The History of the World in Six Glasses

Topics: Alcoholic beverage, Wine, Slavery Pages: 6 (2332 words) Published: August 20, 2013
Chapters 1 & 2
Q. How did beer lead to the development of cities in Mesopotamia and Egypt? A. Beer started out as gruel, and as the gruel fermented it turned into beer. Now it was not the first form of alcohol, but it was an important kind of alcohol. Beer was made from cereal crops, which were very abundant, and because it was so abundant it could be made whenever it was needed. They then found an even easier way to make beer by using beer-bread. Beer bread is basically everything needed to make beer in a loaf, making it convenient to store the raw beer materials. Beer started as just a social drink but then blossomed into a “hallmark of civilization”, as seen by the Mesopotamians. Grain was the basis of the national diet, it was basically edible money. Beer was something that distinguished the Mesopotamians from savages, beer made them completely human. Beer was associated with a settled and orderly lifestyle, not hunters and gatherers in prehistoric times. Beer defined them as the first great civilizations. Beer then became a way of payment and currency. Officials and people in the work force were paid in silas of beer as part of their ration. And because they were using beer and not actual money they were more prosperous, being able to use money for development. No matter what age you were, you drank beer. It was a staple for their life.

In the beginning, beer was just a social thing. It was used for special occasions, and because of that they were more social making them more civilized. “Beer has brought people together since the dawn of civilization.” Then beer became very popular it was used for more than just a social drink, more than a drink at all! They used it as currency, as trade and used it to barter with. Because they had an abundance of grain, this was convenient. Using it as currency, in turn, saved them money. They then could use that money to develop cities and expand.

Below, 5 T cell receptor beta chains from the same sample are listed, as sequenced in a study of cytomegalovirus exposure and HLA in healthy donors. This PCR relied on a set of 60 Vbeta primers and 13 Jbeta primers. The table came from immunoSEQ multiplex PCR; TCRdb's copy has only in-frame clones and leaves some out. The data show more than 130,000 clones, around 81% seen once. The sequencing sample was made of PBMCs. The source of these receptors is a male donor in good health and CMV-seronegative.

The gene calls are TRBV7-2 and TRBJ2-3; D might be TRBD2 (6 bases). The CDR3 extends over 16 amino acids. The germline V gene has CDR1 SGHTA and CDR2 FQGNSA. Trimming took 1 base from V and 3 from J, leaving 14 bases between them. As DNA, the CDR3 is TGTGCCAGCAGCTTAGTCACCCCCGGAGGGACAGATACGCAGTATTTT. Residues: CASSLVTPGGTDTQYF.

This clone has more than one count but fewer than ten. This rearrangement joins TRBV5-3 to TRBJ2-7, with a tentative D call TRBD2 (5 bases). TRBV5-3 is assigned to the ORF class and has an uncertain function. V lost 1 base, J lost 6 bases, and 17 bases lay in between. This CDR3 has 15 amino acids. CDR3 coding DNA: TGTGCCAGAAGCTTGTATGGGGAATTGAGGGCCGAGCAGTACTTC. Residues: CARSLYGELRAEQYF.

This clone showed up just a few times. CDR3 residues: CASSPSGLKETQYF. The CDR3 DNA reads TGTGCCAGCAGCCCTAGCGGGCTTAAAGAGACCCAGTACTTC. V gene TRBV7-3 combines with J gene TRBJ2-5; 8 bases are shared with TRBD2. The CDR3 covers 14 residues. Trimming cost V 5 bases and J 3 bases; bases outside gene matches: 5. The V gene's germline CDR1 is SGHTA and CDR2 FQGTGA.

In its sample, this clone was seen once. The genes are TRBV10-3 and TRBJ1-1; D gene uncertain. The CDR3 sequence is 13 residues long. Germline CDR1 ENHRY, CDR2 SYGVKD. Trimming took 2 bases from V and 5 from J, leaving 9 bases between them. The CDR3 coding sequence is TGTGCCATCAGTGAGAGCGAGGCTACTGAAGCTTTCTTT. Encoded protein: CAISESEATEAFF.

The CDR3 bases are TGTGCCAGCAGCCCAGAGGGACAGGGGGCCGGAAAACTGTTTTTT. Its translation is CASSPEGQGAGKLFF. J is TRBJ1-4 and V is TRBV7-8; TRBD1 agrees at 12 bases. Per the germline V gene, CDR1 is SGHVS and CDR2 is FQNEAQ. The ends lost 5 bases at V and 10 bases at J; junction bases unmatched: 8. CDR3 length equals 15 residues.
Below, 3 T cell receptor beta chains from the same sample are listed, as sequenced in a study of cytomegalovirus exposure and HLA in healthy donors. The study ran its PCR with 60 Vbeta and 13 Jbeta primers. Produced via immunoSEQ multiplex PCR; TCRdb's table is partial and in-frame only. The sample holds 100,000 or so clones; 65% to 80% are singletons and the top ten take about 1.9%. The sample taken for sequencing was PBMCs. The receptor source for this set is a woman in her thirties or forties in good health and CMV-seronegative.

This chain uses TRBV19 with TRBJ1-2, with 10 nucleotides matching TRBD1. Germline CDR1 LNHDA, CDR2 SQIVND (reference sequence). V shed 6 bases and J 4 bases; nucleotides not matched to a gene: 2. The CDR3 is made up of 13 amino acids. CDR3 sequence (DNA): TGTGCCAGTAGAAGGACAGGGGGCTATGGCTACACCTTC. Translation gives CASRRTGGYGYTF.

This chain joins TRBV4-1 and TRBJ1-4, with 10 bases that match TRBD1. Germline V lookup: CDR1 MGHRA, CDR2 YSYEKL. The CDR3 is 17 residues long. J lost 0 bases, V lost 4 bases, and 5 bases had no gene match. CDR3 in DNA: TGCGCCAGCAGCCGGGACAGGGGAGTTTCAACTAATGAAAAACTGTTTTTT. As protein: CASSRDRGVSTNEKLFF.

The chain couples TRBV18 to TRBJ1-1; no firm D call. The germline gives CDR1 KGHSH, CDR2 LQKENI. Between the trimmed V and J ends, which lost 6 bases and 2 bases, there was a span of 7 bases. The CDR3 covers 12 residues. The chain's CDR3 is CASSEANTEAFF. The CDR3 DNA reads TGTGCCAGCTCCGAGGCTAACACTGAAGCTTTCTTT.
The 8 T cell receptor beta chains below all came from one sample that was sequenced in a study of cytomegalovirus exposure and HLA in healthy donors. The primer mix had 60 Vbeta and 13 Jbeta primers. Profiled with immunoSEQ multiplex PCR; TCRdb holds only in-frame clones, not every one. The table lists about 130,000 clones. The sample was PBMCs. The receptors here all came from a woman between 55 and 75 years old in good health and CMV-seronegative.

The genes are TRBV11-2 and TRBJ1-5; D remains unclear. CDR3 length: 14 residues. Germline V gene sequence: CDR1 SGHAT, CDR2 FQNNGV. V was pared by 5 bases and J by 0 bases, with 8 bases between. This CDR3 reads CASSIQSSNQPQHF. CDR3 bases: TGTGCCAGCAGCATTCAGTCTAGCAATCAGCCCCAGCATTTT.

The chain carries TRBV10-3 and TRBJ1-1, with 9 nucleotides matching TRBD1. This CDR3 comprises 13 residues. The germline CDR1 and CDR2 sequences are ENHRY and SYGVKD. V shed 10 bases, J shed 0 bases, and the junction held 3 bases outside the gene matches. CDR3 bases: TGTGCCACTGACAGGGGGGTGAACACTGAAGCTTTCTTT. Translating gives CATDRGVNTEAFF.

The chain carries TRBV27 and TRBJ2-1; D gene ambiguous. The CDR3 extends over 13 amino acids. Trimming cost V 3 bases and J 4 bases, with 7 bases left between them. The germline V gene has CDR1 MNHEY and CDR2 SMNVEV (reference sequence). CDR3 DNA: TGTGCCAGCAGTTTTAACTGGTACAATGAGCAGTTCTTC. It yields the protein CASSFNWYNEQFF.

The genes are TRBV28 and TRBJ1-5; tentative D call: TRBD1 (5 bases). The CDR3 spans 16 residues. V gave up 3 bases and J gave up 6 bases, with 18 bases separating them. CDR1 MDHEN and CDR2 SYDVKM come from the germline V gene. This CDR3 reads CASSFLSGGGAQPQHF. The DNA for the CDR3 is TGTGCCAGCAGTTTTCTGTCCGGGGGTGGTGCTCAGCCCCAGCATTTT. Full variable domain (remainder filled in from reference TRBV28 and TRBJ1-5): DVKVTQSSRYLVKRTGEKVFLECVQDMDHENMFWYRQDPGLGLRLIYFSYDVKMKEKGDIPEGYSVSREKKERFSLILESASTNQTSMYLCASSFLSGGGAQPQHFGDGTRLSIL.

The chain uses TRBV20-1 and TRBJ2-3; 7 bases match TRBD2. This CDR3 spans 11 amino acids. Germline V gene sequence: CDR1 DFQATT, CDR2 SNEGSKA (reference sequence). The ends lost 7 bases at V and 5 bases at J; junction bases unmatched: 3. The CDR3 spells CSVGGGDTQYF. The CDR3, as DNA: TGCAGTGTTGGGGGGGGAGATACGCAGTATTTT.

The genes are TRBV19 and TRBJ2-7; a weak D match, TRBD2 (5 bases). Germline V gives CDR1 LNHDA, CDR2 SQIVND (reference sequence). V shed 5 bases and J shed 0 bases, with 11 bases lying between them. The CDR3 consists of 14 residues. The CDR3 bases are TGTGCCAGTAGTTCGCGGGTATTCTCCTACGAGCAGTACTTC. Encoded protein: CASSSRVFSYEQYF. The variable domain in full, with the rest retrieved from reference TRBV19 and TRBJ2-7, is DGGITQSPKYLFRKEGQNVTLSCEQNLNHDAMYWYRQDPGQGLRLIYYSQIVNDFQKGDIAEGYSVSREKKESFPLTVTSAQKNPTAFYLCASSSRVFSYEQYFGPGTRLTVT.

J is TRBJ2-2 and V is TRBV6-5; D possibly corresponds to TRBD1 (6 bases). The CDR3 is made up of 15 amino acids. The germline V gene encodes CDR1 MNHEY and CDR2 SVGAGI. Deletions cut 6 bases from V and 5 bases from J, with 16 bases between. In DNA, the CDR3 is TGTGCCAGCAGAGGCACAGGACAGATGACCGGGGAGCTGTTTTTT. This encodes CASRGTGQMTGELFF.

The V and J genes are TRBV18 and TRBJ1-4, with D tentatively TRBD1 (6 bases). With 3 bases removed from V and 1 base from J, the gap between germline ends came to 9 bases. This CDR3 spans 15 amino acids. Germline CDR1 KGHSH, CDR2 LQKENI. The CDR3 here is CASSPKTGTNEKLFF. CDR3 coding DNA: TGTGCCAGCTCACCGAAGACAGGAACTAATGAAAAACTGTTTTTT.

Chapters 3 & 4
Q: Describe the role that wine plays in Greek or Roman society in relation to social class. A: In Greece, wine was seen as a religious and social beverage, making it widely desired. Lucky rulers had empires that encompassed wine-making regions. Wine production and volume of wine being traded increased, making wine available over a longer geographical area. As volumes grew and prices fell, wine became accessible to a broader segment of society. In the beginning the higher up in class that you were the more common it was to drink wine, and the lower you were the less wine was drunk. At this point even slaves drank wine. It no longer mattered if you drank wine, what mattered was what kind of wine it was. This then turned into what its age was rather than its vintage. Wine drinking indicated how cultured you were. What kind of wine and its age showed how civilized and refined you were. The Roman has different view of it. To them wine embodies both where they had come from and what they had become. The Romans, like the Greek, regarded wine as a universal staple. The richest Romans drank the finer wines, the poorer you were the lesser vintages you drank, and the same for the rest of the social ladder. At a Roman banquet, different wines would be served based on their positions in society. Most of the views on wine are very similar in the Greek and Roman ways. Throughout time the views on wine have changed. In the beginning it was weather you drank it. Once everyone drank it, it became on the vintage, and then turned into its age. And some of this still stands today. All though any one is able to get any type of wine, the richer you are the more likely you are to try different kinds of wine, the more expensive kinds of wine. But it all started with the highest class drinking wine. So your social status decided if and what type of wine you drank. Chapters 5 & 6

Q: Explain how alcohol is related to African slave trade.
A: During the time that Europeans opened the world’s sea routes, new...
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